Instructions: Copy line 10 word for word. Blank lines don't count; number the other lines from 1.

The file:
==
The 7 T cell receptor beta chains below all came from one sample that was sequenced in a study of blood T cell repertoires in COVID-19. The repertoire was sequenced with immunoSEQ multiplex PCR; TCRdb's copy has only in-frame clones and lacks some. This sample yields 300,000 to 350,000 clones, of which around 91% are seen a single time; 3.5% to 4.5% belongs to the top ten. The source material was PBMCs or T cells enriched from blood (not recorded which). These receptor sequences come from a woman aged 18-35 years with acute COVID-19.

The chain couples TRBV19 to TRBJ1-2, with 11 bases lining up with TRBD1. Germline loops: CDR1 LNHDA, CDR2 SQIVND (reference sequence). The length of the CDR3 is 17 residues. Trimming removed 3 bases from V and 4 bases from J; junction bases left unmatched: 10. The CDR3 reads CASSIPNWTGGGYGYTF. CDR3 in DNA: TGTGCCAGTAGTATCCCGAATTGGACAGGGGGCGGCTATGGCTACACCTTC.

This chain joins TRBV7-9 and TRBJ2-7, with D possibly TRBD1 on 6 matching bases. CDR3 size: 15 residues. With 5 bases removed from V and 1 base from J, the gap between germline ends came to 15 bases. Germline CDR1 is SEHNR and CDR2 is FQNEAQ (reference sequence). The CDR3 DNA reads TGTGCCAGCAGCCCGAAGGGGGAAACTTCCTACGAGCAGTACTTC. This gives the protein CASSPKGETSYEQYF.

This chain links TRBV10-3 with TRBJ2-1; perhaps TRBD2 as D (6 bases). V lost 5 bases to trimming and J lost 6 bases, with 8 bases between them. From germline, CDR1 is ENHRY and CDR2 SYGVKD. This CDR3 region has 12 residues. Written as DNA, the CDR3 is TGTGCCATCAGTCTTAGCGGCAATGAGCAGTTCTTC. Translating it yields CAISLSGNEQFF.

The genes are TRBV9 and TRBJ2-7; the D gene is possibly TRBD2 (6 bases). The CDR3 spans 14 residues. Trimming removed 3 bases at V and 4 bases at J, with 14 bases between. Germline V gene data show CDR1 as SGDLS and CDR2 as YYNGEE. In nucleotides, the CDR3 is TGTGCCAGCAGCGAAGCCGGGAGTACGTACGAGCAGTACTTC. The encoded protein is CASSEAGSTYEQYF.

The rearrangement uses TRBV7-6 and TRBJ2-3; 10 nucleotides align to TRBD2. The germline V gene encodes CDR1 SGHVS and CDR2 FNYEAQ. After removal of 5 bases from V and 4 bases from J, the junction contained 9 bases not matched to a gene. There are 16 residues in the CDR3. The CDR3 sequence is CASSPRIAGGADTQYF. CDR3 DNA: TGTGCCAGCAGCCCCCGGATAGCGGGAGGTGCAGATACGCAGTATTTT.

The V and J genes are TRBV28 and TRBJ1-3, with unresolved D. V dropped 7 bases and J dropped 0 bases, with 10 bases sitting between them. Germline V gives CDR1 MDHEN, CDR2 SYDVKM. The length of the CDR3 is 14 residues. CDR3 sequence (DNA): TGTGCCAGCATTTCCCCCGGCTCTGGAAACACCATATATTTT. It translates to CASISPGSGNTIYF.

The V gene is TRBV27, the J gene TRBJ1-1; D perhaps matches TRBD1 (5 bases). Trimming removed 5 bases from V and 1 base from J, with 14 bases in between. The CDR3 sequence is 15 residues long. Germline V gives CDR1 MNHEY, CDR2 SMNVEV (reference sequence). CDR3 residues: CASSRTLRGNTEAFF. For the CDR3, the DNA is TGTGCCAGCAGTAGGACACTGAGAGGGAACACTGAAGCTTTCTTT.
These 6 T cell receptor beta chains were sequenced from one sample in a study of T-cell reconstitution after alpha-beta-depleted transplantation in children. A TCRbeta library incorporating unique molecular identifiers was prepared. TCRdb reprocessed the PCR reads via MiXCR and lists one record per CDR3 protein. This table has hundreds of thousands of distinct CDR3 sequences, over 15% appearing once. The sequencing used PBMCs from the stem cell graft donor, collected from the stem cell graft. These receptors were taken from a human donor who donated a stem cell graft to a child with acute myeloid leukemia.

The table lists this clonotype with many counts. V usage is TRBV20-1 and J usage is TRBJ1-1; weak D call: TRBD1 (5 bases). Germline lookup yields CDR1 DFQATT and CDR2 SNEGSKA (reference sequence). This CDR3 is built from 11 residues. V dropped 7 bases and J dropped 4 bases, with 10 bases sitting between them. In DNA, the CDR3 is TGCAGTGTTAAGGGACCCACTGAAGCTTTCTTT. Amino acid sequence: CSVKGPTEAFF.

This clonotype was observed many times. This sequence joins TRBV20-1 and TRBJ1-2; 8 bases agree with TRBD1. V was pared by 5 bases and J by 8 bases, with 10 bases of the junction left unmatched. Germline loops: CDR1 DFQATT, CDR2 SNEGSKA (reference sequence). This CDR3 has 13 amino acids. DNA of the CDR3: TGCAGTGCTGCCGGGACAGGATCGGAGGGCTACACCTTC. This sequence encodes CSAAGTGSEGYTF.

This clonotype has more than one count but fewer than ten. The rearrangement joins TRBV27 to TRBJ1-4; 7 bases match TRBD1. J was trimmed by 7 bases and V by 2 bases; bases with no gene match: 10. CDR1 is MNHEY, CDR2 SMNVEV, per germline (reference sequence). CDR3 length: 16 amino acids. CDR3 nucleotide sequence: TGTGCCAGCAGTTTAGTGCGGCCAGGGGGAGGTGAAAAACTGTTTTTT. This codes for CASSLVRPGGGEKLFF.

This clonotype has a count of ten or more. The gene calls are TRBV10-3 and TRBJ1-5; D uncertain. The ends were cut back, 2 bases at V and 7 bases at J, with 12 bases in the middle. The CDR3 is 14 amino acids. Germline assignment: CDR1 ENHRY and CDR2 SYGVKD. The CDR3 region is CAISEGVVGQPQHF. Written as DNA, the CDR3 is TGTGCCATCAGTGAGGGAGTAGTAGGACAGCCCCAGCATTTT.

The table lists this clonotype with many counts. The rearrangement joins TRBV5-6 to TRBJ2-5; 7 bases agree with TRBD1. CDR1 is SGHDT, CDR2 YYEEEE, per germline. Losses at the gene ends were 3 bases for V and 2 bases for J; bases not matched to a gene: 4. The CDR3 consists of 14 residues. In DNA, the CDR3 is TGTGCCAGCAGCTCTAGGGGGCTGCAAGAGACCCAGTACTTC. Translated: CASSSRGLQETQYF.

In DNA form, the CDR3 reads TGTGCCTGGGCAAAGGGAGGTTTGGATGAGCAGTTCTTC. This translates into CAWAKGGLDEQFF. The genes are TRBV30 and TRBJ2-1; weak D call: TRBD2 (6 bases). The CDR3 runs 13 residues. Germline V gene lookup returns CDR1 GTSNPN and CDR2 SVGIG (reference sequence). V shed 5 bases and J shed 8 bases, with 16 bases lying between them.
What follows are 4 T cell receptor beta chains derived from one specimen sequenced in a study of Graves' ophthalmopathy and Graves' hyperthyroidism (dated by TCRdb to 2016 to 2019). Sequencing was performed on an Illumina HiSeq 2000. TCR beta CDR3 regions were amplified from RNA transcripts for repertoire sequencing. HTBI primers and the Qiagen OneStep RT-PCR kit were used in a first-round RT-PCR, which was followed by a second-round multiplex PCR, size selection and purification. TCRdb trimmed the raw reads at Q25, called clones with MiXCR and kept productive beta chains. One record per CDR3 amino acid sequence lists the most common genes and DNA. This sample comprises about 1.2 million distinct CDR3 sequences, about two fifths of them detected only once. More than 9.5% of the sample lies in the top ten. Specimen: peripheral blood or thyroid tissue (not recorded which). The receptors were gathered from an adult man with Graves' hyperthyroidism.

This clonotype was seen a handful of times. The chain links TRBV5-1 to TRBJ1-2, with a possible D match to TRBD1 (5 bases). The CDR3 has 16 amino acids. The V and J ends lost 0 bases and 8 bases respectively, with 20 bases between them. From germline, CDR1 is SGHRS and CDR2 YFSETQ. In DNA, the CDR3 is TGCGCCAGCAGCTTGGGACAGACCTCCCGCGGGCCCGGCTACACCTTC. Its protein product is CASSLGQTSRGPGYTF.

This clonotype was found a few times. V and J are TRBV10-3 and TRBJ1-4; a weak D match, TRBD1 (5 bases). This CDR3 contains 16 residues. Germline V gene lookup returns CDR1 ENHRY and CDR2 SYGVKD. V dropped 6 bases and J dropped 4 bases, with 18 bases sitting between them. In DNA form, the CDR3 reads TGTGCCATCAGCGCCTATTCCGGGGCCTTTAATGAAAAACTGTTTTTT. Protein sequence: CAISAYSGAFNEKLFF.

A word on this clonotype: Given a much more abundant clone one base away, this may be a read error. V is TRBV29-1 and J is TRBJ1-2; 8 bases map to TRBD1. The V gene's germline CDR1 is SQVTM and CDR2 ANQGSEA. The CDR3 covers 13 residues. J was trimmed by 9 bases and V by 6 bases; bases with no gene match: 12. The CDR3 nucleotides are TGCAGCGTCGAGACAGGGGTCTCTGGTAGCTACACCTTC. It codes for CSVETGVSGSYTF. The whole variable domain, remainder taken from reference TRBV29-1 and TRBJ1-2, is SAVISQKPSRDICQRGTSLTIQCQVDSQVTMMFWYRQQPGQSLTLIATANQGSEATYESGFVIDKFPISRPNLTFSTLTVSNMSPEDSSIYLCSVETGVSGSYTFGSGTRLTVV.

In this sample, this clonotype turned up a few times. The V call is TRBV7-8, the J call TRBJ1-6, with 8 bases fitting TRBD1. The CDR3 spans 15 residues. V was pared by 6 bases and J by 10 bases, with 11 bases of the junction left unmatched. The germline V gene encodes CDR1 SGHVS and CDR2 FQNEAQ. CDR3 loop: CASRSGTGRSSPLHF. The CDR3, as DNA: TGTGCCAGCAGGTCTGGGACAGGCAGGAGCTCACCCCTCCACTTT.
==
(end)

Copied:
The table lists this clonotype with many counts. V usage is TRBV20-1 and J usage is TRBJ1-1; weak D call: TRBD1 (5 bases). Germline lookup yields CDR1 DFQATT and CDR2 SNEGSKA (reference sequence). This CDR3 is built from 11 residues. V dropped 7 bases and J dropped 4 bases, with 10 bases sitting between them. In DNA, the CDR3 is TGCAGTGTTAAGGGACCCACTGAAGCTTTCTTT. Amino acid sequence: CSVKGPTEAFF.